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Familiar Strip buildings demolished to make way for retail complex

Updated March 28, 2023 - 12:35 pm

In the latest teardown on the Strip, work crews demolished a cluster of buildings where an investment firm plans to build a new retail complex.

Construction crews recently turned the low-slung Cable Center Shops, an adjacent Boulevard food court and outdoor Fatburger eatery with slushie bar into piles of rubble.

The demolition site, on Las Vegas Boulevard near Harmon Avenue, is just south of Hawaiian Marketplace, a closed retail complex that was still standing Monday but is also slated to be torn down.

These parcels are all owned by Gindi Capital. Last summer, Clark County commissioners approved its plans to develop a three-story, roughly 300,000-square-foot retail complex there.

Project plans call for shops, restaurants, supper clubs, service bars and outdoor entertainment space, county documents show.

Moreover, a hotel “may be submitted at a later time to be located at the rear of the building” but was not part of the current plans, according to a letter to the county last summer from the landlord’s representative.

Clark County issued demolition permits for Gindi’s project site last fall, records show.

New York-based Gindi acquired the roughly 9.5-acre spread for $172 million in 2019. When it announced the purchase, the firm said it was working with its design and development teams to “unveil plans for a new flagship retail, entertainment and dining experience.”

Gindi — which co-owns the neighboring Showcase Mall, known for its facade featuring a giant Coke bottle and M&M’s — did not respond to a request for comment.

All told, its project would reshape a busy stretch of the Strip that gets heavy foot traffic and is near several megaresorts. The retail complex isn’t the only ground-up development eyed for that block, either.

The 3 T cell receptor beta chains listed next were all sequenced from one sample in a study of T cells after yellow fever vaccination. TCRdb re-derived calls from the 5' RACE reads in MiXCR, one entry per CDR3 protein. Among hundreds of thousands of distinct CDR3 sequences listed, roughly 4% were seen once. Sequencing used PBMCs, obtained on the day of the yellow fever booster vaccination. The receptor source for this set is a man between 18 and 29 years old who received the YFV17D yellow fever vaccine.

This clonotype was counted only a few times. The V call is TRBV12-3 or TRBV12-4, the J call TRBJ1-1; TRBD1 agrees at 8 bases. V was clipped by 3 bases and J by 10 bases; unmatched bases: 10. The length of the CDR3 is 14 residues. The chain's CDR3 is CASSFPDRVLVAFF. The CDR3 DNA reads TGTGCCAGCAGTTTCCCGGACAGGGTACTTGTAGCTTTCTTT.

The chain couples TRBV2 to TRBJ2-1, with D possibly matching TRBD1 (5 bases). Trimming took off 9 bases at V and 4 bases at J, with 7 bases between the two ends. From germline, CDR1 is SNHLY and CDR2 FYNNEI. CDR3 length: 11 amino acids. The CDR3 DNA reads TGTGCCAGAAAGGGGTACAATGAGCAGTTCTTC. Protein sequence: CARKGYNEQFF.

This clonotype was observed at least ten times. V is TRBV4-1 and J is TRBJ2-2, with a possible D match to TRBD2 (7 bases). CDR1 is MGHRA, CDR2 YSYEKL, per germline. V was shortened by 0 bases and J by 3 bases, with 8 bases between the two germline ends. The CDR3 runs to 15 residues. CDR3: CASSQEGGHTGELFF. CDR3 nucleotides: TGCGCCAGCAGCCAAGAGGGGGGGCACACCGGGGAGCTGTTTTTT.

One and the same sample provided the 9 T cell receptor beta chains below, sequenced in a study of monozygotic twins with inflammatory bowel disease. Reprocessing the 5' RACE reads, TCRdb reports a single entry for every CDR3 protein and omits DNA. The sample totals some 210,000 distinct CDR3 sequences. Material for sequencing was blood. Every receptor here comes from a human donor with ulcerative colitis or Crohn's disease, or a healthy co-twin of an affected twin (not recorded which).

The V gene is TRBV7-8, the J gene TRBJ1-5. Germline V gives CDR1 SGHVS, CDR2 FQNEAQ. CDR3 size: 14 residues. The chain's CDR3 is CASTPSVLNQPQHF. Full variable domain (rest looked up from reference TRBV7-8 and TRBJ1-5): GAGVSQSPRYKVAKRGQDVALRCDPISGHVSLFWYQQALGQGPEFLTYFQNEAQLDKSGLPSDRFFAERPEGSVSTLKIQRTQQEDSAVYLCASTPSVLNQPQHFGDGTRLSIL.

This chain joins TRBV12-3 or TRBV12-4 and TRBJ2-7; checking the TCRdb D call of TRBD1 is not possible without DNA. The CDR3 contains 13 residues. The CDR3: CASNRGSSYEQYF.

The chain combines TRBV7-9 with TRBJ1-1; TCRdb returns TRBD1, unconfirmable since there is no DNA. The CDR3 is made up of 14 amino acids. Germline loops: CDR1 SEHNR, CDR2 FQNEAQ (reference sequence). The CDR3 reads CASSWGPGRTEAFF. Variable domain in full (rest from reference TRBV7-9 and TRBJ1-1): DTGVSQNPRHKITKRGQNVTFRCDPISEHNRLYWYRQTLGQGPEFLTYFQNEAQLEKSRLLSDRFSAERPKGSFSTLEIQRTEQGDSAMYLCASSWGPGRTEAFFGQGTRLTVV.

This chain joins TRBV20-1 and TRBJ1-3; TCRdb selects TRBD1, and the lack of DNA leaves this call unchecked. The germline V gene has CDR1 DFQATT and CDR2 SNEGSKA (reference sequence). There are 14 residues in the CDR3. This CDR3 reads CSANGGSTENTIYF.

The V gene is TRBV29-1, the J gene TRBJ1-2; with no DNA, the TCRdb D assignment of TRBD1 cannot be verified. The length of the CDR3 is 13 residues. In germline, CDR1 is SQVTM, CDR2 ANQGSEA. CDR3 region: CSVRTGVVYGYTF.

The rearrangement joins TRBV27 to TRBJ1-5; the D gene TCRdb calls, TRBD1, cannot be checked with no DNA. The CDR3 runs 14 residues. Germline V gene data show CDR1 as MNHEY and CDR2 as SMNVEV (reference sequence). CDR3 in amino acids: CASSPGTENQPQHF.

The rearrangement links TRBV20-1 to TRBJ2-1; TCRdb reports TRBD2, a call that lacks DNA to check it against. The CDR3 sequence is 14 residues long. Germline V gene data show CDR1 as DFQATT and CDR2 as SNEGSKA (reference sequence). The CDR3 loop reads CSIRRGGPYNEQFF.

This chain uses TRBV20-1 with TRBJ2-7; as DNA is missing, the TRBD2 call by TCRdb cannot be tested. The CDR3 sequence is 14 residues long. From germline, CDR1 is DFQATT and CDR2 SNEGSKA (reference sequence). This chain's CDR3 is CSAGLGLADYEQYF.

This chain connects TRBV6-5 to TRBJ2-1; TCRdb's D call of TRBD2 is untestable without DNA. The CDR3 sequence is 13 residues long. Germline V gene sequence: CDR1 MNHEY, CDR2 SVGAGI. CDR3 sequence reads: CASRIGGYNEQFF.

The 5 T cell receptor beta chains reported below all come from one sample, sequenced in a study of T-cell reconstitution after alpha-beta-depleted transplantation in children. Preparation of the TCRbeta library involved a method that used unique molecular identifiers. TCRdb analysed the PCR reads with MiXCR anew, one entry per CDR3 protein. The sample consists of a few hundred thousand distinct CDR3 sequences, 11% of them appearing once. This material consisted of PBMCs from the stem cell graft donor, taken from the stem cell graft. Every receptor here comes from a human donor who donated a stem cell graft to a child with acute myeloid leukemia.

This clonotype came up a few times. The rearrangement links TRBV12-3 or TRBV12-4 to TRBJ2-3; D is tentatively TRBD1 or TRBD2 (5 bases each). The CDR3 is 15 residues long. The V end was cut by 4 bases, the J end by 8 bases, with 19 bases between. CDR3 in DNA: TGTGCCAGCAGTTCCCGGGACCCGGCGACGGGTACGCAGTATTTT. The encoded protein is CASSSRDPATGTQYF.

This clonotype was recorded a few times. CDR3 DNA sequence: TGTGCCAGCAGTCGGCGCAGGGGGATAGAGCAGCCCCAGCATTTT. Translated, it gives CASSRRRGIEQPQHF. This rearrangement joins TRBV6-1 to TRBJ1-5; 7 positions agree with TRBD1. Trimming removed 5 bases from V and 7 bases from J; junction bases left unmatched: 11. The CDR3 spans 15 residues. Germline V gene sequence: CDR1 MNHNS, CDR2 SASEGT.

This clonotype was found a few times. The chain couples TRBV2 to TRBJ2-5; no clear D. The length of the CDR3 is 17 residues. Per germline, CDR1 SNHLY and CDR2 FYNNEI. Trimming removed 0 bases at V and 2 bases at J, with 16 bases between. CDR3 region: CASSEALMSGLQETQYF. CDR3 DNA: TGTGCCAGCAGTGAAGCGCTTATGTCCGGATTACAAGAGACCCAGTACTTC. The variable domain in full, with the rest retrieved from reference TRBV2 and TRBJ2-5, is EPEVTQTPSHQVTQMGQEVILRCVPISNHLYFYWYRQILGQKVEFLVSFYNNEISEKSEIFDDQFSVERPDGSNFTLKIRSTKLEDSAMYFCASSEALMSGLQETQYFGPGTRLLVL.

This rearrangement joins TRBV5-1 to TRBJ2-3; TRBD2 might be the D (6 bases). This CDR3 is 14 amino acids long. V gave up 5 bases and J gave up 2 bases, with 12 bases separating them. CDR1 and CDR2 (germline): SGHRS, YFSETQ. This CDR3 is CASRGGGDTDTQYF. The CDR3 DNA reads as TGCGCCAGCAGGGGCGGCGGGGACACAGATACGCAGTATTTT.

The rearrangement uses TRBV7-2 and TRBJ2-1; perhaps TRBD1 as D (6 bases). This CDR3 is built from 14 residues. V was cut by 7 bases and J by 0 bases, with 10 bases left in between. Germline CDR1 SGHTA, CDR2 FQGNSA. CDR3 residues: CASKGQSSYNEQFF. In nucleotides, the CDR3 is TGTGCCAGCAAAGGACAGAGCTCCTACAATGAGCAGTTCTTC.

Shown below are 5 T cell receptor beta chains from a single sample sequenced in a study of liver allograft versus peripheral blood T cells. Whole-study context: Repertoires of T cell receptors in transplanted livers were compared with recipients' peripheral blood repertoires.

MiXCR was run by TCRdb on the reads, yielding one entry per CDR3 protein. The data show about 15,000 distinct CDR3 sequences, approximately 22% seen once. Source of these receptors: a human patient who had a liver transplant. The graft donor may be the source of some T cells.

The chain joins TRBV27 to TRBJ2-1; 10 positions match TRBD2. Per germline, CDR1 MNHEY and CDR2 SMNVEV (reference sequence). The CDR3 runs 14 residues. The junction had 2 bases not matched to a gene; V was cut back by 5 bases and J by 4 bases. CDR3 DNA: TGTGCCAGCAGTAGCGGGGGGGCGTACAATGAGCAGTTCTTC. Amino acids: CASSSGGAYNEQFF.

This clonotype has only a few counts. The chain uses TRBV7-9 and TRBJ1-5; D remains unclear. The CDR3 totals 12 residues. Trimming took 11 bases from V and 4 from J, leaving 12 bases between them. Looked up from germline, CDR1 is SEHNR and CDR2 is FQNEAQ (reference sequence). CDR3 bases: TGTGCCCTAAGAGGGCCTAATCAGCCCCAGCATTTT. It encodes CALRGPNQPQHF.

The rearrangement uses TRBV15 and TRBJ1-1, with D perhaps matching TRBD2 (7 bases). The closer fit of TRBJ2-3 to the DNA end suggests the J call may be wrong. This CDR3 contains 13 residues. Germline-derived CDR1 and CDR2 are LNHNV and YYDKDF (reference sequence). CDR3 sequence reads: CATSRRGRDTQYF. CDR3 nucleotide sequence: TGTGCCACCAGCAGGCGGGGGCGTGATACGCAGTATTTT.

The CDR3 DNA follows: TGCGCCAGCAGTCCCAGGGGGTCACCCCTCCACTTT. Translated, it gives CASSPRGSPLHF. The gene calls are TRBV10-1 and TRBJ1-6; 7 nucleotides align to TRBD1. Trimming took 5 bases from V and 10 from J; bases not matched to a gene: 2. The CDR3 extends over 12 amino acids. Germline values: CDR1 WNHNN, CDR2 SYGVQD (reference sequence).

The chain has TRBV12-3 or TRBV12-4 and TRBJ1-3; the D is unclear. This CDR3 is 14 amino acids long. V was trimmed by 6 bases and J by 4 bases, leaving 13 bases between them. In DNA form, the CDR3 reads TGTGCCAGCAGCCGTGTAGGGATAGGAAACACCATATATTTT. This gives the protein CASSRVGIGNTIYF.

Gindi’s spread is just south of property owned by Houston billionaire Tilman Fertitta, who purchased roughly 6 acres at the southeast corner of Las Vegas Boulevard and Harmon Avenue for $270 million last year. Clark County commissioners later approved his plans to develop a 43-story, 2,420-room hotel-casino on the site.

Fertitta has since torn down some buildings there, including retail space and a Travelodge motel, but hasn’t announced when he would start construction on the resort.

Plans have called for the upscale project to feature restaurants, convention space, spa, wedding chapel, auto showroom and a theater with around 2,500 seats.

It would also include suites and villas, VIP salons and a bar and lounge for high-limit gamblers, building plans indicate.

Project representative Rebecca Miltenberger, an attorney with the law firm Brownstein Hyatt Farber Schreck, told commissioners last fall that the development would be a “high-end casino resort,” and she provided a timeline.

“We are very excited to bring this project to fruition over the next two years,” she said.

Contact Eli Segall at esegall@reviewjournal.com or 702-383-0342. Follow @eli_segall on Twitter.

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